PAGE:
“I really want to stay hopeful,” says Missy. “People in other countries are getting vaccinated; they’re opening theaters. We have yet [to reach that point]. It’s very frustrating, but we have groups like the Theater Actors Guild, [who are finding] ways to protect the industry. There’s a lot of online [initiatives]. Meron namang nangyayari. We’re not performing… but people are trying to find creative ways to express themselves.

We won’t go back [to how it was]. We’ll move forward and find a way to reclaim the theater and incorporate the things we’ve learned in the pandemic

“I think we’ll get over it, this pandemic… We won’t go back [to how it was]. We’ll move forward and find a way to reclaim the theater and incorporate the things we’ve learned in the pandemic… We can make the theater even more vibrant, even more exciting, even more engaging. And people will be so hungry [for it].”

As audiences, we yearn for the day we can get our tickets stamped or ripped at the entrance once again. Actors and directors and production crews yearn for the day they can rehearse in stuffy, empty theaters again. But until then, we can stay hopeful. As she said, “we’ll move forward.”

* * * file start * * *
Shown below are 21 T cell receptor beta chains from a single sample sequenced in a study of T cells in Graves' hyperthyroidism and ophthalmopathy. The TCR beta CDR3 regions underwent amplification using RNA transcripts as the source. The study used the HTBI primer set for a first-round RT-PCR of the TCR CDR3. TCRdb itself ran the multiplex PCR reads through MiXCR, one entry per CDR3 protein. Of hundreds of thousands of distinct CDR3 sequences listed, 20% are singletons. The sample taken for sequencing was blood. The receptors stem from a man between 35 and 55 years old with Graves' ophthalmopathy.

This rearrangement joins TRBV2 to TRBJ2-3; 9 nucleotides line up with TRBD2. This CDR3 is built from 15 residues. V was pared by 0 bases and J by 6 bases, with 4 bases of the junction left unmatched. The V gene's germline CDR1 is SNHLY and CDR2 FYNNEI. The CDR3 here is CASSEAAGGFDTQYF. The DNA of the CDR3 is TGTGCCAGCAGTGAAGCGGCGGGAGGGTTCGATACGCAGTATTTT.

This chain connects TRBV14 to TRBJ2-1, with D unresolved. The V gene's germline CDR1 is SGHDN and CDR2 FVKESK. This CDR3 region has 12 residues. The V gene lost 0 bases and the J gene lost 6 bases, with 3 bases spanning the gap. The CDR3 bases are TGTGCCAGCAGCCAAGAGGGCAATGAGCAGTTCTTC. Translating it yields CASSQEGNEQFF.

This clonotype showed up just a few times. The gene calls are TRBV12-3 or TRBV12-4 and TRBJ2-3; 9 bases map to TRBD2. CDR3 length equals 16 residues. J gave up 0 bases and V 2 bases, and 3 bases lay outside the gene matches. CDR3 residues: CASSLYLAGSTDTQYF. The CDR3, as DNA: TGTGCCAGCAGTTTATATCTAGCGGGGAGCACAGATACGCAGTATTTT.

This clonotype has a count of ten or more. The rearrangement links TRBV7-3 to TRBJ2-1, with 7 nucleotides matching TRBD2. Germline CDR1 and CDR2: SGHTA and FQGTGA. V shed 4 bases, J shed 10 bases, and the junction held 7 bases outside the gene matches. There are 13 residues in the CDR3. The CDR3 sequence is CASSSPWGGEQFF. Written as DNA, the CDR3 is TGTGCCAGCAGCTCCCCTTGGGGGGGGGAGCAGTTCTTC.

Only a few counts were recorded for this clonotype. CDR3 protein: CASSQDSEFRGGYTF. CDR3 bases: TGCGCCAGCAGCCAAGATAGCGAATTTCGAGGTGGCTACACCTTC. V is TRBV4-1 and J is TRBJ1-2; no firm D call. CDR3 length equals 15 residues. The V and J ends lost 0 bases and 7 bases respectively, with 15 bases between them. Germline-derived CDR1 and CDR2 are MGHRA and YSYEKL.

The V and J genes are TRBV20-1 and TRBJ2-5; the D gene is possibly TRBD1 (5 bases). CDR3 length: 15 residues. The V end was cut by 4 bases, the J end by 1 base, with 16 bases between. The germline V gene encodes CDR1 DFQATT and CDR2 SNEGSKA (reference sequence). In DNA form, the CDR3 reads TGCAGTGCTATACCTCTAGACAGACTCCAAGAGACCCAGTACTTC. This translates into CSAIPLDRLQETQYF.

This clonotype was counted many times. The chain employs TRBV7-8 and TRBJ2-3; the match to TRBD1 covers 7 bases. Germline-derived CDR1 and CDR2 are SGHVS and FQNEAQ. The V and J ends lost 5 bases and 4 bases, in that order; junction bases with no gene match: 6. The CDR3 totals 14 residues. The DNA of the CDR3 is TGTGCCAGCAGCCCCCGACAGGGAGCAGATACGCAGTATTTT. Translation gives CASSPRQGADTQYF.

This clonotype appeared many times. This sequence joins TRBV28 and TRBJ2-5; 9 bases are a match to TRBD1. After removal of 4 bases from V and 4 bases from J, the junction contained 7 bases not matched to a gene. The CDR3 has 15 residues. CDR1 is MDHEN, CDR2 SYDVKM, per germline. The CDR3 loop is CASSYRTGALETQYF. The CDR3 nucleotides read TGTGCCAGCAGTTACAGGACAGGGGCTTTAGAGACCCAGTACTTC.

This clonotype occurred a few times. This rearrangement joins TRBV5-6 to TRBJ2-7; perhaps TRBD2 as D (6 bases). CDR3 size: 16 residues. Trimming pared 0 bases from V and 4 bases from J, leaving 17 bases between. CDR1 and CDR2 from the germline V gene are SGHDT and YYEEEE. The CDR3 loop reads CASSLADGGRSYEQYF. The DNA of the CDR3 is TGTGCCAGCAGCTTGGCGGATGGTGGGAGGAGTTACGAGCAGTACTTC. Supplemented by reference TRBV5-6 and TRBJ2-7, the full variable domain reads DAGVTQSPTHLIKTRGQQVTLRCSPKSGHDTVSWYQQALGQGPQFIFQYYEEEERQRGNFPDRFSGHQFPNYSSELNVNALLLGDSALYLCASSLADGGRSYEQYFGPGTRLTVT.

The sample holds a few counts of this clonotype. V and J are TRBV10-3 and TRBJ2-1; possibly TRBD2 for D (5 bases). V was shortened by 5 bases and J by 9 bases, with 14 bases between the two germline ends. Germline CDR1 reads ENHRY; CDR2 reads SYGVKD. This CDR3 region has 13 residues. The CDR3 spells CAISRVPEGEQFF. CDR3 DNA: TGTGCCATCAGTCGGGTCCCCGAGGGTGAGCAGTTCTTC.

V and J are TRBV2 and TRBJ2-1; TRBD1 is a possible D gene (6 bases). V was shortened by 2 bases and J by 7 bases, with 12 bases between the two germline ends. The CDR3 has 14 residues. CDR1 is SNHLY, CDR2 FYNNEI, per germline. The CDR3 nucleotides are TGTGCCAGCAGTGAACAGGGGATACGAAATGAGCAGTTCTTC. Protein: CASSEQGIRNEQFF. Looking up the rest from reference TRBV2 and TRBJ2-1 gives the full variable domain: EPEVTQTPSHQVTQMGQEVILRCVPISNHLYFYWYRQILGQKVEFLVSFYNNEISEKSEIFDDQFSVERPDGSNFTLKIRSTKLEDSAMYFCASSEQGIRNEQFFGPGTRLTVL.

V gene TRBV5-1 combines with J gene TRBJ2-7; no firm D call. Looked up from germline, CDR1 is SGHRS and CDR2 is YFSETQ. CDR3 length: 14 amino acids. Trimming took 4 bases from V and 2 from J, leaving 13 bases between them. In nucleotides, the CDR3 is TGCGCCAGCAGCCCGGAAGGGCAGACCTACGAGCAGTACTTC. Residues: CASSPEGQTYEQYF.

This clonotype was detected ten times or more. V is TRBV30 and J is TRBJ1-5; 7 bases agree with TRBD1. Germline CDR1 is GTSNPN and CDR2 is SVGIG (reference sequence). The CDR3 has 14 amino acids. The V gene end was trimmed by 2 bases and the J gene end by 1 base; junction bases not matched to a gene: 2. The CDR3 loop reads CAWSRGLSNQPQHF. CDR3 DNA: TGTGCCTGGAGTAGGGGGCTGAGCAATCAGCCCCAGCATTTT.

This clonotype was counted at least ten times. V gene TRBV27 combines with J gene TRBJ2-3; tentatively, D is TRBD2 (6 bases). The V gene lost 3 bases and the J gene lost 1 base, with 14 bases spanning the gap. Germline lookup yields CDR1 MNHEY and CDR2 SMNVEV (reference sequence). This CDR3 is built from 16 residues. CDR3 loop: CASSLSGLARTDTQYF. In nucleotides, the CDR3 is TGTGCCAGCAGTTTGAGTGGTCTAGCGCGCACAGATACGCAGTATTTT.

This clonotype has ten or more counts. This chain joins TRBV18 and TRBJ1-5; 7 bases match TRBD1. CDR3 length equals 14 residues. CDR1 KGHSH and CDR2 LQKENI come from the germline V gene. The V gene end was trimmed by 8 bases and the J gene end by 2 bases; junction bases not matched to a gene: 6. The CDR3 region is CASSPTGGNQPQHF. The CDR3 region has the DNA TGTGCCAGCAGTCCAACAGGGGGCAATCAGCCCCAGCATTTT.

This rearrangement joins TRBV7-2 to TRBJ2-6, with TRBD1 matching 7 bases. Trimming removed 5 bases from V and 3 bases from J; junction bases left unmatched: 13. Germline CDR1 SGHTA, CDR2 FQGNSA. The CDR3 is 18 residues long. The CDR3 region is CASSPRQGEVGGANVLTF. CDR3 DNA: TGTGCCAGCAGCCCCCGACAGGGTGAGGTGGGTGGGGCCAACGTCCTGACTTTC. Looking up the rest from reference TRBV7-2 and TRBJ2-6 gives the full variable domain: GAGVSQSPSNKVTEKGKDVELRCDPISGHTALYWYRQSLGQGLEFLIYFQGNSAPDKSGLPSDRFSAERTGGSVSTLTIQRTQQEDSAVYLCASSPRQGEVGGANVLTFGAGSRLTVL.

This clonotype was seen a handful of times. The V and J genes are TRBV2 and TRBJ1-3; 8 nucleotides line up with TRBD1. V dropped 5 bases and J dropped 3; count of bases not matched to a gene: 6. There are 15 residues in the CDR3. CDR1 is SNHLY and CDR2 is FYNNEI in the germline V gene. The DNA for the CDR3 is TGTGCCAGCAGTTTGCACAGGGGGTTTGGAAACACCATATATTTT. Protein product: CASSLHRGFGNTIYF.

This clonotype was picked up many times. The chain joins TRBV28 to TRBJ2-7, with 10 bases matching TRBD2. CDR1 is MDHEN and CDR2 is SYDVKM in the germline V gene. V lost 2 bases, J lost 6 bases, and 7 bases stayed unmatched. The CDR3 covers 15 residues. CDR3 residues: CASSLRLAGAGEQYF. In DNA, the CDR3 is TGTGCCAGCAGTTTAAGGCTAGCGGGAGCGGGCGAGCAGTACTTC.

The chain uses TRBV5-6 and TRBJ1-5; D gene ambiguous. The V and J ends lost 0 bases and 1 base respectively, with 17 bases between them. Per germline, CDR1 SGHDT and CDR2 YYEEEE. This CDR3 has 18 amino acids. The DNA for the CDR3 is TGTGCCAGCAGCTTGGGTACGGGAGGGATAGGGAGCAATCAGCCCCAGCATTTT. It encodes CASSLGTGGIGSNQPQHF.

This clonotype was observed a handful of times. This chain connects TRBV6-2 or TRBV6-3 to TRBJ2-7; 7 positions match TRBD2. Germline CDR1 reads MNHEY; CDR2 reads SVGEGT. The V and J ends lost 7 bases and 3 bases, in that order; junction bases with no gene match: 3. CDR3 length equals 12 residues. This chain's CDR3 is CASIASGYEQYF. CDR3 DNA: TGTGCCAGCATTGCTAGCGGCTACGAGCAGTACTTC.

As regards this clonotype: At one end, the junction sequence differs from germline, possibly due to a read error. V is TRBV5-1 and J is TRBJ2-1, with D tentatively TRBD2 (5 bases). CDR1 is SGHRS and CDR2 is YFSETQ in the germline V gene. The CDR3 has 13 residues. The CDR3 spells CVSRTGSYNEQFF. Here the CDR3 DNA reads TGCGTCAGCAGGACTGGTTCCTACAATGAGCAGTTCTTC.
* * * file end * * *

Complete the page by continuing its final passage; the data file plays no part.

I’m actually watching different Filipino movies. I just finished “The Panti Sisters,” “Four Sisters and A Wedding,” “Barcelona”…

Prior to the pandemic, I didn’t have time to watch television…then the pandemic happens…and I watched all these Korean telenovelas, and oh my god, it’s wonderful! “Goblin,” “Crash Landing on You,” “It’s Okay Not to Be Okay,” “Start-Up!” Ang galing galing! Their acting talaga, incredible!

 I’m looking at “Descendants of the Sun.” I’m watching the Filipino version and the Korean version sabay. Seeing the cultural differences and how they shift in South Korea and the Philippines [portrayal], interesting!


I’m still reading “Anna Karenina,” because the last play I watched before the pandemic rendered all of us immobile was “Anna In The Tropics.”


“Into The Woods” and “Once on This Island!”. After “Next To Normal,” those are my dream plays to direct.


Every time I’m asked that…How the hell do you choose?! I can’t even go top 3 because oh my gosh, I love all of them! 

I must say…”Stop Kiss,” “Dalagita’y ‘Sang Bagay Na Di-Buo,” “Kundiman Party,” “The Dressing Room”… “Richard The Third!” “Balunbalunan” from before I left for the States… “Clytemnestra,” because that’s what I took around Europe and around the United States. Clytemnestra was my one-woman show that my Italian director devised and directed, so I was able to go to Europe because of that play.

All the Ricardo Abad plays! “The Vagina Monologues!” I cannot not say that! All the Ricardo Abad and Shakespeare plays! All the New Voice Company plays…”Stage Kiss!”